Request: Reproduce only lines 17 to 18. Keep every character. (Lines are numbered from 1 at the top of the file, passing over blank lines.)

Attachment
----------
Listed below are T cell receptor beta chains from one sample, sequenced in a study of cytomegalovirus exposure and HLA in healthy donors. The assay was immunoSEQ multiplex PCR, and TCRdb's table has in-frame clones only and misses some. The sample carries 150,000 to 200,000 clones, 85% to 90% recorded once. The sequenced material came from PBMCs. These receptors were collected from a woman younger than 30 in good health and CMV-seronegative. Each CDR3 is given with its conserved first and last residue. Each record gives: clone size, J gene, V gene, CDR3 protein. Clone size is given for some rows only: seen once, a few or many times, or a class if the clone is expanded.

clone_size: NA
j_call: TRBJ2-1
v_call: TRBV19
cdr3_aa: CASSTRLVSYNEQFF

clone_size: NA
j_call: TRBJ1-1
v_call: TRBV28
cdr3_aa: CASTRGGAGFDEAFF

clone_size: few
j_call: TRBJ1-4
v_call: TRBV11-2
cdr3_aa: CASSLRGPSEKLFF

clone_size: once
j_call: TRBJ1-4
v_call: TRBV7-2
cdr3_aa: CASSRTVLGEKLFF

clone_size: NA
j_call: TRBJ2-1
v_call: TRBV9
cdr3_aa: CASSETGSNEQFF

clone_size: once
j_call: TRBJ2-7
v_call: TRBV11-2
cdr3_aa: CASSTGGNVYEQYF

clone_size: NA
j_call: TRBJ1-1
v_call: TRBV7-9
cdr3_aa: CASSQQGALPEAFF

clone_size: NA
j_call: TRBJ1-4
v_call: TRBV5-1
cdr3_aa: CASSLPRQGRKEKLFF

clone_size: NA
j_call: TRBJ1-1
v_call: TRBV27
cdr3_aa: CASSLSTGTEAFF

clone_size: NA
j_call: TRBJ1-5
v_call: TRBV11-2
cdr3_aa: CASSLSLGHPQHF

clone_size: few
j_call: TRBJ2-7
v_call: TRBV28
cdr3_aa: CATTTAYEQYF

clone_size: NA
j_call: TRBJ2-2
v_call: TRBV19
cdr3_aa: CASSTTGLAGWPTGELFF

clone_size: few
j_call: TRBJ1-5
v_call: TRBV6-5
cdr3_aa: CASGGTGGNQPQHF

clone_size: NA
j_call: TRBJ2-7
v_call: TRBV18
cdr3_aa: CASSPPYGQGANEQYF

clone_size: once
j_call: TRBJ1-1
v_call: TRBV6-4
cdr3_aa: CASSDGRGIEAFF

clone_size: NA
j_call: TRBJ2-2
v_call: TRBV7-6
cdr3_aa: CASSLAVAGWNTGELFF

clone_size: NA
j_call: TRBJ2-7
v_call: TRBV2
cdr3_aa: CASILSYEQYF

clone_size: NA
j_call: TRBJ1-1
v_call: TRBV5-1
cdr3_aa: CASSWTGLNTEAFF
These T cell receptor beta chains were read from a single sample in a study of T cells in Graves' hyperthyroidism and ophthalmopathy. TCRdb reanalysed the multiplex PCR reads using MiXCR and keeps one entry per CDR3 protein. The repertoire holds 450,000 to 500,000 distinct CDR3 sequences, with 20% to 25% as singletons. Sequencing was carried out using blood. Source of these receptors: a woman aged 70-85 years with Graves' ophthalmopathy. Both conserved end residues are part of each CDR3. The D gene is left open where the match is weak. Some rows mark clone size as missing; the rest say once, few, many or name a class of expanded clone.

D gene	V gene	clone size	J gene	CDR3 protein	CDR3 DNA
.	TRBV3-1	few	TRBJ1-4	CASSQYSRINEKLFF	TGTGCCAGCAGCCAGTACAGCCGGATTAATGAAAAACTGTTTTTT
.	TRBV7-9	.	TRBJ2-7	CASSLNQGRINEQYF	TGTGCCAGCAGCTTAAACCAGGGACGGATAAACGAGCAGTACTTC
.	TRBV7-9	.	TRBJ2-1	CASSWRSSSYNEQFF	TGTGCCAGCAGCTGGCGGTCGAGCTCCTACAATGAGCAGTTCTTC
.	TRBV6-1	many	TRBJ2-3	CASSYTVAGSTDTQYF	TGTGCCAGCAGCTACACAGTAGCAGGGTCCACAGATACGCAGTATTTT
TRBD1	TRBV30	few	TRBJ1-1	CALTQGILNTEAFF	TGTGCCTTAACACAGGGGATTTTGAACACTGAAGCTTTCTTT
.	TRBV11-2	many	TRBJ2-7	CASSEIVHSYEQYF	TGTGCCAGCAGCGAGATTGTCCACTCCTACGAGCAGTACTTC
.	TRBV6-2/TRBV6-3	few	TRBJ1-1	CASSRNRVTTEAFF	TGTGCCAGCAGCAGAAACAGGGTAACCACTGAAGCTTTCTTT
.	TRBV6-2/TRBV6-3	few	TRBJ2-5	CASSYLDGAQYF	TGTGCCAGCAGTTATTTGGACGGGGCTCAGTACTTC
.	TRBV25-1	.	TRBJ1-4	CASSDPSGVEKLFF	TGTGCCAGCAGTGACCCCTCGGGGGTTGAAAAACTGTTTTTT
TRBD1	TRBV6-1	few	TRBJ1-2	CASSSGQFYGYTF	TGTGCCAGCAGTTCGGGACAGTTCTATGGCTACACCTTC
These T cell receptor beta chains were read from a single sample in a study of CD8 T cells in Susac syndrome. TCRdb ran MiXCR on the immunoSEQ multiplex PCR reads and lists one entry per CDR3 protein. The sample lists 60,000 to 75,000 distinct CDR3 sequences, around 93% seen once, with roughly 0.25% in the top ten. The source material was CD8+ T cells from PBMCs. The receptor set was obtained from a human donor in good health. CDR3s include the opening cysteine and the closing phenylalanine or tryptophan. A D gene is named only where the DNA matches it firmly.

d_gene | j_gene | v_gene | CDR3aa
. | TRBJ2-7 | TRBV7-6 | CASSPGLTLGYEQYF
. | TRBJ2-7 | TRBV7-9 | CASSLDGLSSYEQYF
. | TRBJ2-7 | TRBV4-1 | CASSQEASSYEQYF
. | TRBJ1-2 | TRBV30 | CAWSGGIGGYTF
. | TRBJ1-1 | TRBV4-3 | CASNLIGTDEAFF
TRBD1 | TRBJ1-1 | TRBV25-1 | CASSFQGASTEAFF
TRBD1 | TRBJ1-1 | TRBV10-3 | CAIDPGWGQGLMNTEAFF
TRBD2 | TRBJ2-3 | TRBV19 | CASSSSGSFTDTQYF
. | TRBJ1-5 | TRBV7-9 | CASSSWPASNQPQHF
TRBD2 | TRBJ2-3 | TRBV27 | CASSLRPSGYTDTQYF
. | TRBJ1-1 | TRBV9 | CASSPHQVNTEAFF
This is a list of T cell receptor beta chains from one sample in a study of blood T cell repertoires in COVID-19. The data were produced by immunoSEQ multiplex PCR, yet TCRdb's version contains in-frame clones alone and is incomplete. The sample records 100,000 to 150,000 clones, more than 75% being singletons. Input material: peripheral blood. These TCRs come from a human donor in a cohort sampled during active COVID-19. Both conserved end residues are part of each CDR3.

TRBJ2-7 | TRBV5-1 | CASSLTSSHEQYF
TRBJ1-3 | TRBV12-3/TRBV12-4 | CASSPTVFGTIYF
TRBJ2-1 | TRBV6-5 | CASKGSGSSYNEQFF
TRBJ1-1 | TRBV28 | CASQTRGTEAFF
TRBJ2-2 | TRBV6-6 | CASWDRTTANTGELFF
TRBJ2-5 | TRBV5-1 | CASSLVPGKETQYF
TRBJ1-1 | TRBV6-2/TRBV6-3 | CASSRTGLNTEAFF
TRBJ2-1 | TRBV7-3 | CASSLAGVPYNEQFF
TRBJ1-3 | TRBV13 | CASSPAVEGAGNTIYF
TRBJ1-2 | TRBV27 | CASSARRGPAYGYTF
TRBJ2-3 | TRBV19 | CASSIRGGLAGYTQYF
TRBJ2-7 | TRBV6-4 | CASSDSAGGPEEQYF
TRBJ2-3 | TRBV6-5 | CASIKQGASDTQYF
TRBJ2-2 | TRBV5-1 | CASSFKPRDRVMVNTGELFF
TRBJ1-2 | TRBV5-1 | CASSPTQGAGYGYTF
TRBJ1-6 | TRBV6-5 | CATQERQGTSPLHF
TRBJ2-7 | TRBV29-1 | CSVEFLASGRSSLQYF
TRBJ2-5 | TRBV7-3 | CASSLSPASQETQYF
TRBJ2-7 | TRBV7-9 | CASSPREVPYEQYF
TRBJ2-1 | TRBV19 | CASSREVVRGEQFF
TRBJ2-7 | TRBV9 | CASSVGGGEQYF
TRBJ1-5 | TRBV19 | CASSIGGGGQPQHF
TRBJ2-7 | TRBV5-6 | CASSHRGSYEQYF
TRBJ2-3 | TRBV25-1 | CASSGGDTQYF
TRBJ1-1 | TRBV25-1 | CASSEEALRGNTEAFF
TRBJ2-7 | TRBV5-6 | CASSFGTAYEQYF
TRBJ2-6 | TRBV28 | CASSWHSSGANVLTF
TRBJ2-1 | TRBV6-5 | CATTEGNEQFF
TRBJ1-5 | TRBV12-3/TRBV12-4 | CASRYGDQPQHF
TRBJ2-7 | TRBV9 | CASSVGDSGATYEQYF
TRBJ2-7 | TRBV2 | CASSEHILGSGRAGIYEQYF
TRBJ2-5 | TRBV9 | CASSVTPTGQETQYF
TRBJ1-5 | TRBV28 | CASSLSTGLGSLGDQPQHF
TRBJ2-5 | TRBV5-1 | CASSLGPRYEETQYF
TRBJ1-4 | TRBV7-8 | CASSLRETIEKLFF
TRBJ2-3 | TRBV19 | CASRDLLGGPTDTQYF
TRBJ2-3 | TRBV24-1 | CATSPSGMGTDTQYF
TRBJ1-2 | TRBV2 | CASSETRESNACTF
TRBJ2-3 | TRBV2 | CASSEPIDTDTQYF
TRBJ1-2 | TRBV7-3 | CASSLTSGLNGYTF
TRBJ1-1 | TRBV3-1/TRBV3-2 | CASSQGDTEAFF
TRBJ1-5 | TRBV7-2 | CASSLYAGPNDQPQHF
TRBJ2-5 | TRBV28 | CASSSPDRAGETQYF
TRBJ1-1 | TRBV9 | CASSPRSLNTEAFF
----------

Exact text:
cdr3_aa: CASSRTVLGEKLFF

clone_size: NA